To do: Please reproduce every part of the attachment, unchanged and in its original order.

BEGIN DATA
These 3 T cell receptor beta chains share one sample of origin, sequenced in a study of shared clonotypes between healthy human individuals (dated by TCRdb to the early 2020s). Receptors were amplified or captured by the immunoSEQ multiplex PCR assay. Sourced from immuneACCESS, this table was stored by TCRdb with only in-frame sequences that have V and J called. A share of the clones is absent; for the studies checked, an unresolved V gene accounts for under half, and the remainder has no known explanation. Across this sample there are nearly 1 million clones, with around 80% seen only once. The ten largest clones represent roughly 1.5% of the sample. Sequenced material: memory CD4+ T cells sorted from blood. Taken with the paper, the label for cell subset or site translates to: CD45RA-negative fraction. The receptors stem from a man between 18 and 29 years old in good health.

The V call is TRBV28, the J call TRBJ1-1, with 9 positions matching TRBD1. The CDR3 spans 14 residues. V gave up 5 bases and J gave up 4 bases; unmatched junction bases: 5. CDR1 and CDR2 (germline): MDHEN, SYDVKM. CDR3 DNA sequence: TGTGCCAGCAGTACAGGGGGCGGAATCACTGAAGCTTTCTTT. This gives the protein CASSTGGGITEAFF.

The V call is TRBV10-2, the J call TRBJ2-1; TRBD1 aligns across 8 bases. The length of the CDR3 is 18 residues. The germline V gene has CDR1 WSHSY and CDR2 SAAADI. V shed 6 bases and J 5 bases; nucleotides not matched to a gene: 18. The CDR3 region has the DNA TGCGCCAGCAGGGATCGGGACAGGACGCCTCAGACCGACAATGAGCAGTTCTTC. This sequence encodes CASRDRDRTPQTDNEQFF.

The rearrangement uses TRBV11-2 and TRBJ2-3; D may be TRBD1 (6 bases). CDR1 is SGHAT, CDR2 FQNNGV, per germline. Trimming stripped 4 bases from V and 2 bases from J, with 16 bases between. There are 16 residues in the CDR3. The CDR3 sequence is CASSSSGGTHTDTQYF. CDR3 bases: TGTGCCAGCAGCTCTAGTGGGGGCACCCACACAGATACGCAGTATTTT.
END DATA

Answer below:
These 3 T cell receptor beta chains share one sample of origin, sequenced in a study of shared clonotypes between healthy human individuals (dated by TCRdb to the early 2020s). Receptors were amplified or captured by the immunoSEQ multiplex PCR assay. Sourced from immuneACCESS, this table was stored by TCRdb with only in-frame sequences that have V and J called. A share of the clones is absent; for the studies checked, an unresolved V gene accounts for under half, and the remainder has no known explanation. Across this sample there are nearly 1 million clones, with around 80% seen only once. The ten largest clones represent roughly 1.5% of the sample. Sequenced material: memory CD4+ T cells sorted from blood. Taken with the paper, the label for cell subset or site translates to: CD45RA-negative fraction. The receptors stem from a man between 18 and 29 years old in good health.

The V call is TRBV28, the J call TRBJ1-1, with 9 positions matching TRBD1. The CDR3 spans 14 residues. V gave up 5 bases and J gave up 4 bases; unmatched junction bases: 5. CDR1 and CDR2 (germline): MDHEN, SYDVKM. CDR3 DNA sequence: TGTGCCAGCAGTACAGGGGGCGGAATCACTGAAGCTTTCTTT. This gives the protein CASSTGGGITEAFF.

The V call is TRBV10-2, the J call TRBJ2-1; TRBD1 aligns across 8 bases. The length of the CDR3 is 18 residues. The germline V gene has CDR1 WSHSY and CDR2 SAAADI. V shed 6 bases and J 5 bases; nucleotides not matched to a gene: 18. The CDR3 region has the DNA TGCGCCAGCAGGGATCGGGACAGGACGCCTCAGACCGACAATGAGCAGTTCTTC. This sequence encodes CASRDRDRTPQTDNEQFF.

The rearrangement uses TRBV11-2 and TRBJ2-3; D may be TRBD1 (6 bases). CDR1 is SGHAT, CDR2 FQNNGV, per germline. Trimming stripped 4 bases from V and 2 bases from J, with 16 bases between. There are 16 residues in the CDR3. The CDR3 sequence is CASSSSGGTHTDTQYF. CDR3 bases: TGTGCCAGCAGCTCTAGTGGGGGCACCCACACAGATACGCAGTATTTT.